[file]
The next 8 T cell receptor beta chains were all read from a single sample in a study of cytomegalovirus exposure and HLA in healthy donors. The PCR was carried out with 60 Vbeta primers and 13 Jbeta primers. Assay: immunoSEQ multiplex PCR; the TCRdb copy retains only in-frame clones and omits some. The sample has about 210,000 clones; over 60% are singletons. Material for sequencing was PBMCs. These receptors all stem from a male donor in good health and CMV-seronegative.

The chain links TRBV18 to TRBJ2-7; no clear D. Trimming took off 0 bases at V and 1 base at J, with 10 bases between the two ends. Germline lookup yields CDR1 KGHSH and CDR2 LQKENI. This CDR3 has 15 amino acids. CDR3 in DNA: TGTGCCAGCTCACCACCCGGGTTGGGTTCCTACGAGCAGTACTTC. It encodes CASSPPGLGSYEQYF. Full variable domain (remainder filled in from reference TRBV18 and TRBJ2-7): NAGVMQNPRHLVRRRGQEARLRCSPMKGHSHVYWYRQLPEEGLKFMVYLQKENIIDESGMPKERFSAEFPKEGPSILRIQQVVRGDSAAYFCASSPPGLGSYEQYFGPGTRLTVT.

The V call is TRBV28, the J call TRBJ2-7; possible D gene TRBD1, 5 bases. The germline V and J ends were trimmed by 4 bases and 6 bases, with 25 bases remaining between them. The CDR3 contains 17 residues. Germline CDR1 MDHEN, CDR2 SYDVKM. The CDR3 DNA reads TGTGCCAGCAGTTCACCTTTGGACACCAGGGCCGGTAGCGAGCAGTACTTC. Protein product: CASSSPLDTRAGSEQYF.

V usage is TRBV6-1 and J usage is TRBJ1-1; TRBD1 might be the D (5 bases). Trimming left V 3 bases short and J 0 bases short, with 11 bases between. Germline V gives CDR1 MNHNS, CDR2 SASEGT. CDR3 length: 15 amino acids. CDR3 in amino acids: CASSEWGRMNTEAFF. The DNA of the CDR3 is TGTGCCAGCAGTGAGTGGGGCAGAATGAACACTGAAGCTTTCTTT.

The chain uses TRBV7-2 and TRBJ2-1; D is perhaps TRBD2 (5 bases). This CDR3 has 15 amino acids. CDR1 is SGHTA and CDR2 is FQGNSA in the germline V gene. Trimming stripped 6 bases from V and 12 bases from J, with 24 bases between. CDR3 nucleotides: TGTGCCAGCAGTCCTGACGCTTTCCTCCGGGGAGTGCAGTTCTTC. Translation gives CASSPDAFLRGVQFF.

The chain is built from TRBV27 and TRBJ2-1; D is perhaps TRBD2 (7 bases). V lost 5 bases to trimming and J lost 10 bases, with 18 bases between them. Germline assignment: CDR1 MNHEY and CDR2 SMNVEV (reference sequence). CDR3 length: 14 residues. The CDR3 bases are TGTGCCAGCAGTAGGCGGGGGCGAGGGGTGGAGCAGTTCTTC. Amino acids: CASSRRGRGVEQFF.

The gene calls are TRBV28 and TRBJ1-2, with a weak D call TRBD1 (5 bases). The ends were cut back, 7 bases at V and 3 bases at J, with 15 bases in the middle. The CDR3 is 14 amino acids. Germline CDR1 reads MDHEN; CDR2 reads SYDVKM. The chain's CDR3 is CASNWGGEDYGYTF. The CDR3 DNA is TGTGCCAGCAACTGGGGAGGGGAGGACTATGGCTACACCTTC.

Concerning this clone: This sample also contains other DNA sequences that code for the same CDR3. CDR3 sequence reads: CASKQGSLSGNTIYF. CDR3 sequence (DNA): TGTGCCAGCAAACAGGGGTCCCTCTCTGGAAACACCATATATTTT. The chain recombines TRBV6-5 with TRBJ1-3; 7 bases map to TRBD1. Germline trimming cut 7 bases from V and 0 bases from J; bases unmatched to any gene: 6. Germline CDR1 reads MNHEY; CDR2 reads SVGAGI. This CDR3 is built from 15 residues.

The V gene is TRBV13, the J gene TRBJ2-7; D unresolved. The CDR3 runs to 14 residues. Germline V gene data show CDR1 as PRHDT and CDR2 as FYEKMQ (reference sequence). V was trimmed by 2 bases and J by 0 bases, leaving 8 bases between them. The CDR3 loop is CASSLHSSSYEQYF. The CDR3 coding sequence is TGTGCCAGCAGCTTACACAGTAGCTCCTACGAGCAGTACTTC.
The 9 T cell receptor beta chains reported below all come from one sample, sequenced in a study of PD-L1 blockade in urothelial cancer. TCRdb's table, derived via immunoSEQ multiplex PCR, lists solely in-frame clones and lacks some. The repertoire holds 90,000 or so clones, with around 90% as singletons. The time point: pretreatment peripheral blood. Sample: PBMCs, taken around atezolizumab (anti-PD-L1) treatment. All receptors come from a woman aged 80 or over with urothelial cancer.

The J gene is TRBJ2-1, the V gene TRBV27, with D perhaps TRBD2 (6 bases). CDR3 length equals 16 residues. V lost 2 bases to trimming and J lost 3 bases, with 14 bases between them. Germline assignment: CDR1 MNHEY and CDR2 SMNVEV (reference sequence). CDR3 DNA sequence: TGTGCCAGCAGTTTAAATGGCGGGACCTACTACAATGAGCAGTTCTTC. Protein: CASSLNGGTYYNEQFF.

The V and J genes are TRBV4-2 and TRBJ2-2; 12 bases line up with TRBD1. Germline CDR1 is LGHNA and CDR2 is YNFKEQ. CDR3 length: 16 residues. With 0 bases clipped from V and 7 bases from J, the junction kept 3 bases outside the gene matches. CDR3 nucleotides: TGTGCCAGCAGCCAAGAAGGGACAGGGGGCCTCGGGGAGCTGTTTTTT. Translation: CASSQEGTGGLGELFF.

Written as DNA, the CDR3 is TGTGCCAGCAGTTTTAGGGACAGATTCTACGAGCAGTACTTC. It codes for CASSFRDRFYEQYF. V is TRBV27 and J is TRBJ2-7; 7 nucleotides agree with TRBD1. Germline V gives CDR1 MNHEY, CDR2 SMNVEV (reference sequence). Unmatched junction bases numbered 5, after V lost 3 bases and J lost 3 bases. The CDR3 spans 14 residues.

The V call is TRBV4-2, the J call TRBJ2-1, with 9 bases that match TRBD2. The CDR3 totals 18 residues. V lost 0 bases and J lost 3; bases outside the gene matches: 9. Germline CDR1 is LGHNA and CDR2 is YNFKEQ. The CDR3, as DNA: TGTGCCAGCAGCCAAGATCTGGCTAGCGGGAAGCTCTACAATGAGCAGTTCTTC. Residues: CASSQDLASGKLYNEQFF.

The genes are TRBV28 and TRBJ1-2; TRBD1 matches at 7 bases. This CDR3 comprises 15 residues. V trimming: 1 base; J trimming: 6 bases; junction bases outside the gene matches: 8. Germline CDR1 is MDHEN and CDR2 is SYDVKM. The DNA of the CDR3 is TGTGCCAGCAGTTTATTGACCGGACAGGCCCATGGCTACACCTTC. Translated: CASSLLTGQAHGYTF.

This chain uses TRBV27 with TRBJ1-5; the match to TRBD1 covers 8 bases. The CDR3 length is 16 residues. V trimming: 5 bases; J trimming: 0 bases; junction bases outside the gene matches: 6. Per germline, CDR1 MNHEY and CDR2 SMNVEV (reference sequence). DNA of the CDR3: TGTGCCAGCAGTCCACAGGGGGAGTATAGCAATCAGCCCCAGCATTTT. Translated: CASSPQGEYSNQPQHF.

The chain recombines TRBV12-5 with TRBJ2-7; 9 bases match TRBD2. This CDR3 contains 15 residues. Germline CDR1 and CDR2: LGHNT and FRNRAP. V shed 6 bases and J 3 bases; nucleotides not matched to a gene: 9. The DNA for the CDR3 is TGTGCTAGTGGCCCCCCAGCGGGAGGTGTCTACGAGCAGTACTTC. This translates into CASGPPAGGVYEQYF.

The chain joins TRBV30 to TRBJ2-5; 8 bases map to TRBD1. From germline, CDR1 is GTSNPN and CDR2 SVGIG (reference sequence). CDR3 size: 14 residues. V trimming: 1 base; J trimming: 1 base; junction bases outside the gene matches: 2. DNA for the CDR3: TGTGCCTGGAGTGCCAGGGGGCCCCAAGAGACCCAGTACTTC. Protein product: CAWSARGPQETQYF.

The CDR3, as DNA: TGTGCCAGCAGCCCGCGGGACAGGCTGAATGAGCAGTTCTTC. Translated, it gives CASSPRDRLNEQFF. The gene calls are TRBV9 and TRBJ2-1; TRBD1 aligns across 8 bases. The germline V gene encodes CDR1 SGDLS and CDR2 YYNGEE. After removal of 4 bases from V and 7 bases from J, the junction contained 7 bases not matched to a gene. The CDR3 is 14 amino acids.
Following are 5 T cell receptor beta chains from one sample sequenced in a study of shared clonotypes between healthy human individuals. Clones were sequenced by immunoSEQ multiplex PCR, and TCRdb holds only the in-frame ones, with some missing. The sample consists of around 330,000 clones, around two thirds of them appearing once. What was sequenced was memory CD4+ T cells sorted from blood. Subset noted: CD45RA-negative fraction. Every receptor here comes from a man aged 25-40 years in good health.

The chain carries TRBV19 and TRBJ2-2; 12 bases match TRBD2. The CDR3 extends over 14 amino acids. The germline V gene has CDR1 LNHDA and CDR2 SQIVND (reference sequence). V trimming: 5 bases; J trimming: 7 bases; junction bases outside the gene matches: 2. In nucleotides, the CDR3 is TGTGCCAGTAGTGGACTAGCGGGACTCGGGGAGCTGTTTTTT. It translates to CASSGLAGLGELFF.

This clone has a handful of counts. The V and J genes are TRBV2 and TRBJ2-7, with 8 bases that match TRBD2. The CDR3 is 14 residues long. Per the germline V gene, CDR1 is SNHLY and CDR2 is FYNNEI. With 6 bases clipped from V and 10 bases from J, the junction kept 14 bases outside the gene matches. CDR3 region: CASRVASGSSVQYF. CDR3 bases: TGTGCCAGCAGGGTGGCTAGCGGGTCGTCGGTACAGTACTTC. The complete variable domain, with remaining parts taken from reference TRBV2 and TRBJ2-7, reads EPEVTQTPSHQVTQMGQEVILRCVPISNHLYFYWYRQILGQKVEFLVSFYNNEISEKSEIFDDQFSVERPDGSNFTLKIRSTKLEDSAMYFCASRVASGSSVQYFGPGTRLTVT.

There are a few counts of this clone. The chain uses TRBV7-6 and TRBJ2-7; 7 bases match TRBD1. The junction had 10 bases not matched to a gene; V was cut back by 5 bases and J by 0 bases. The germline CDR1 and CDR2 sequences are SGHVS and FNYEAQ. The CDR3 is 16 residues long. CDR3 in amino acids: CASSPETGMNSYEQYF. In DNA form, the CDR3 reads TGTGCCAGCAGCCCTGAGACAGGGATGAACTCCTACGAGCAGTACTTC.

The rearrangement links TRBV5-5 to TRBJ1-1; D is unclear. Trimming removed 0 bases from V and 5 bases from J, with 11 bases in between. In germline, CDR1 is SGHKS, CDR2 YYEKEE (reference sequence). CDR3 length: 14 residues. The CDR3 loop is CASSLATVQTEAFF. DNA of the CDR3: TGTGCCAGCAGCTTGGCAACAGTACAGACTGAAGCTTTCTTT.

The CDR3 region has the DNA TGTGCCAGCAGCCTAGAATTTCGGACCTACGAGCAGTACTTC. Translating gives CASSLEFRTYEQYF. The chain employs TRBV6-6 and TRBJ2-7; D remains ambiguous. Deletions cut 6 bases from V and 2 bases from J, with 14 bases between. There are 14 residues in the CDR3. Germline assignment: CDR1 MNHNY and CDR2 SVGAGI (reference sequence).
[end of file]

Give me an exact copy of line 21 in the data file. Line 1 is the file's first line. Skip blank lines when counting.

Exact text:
The chain carries TRBV19 and TRBJ2-2; 12 bases match TRBD2. The CDR3 extends over 14 amino acids. The germline V gene has CDR1 LNHDA and CDR2 SQIVND (reference sequence). V trimming: 5 bases; J trimming: 7 bases; junction bases outside the gene matches: 2. In nucleotides, the CDR3 is TGTGCCAGTAGTGGACTAGCGGGACTCGGGGAGCTGTTTTTT. It translates to CASSGLAGLGELFF.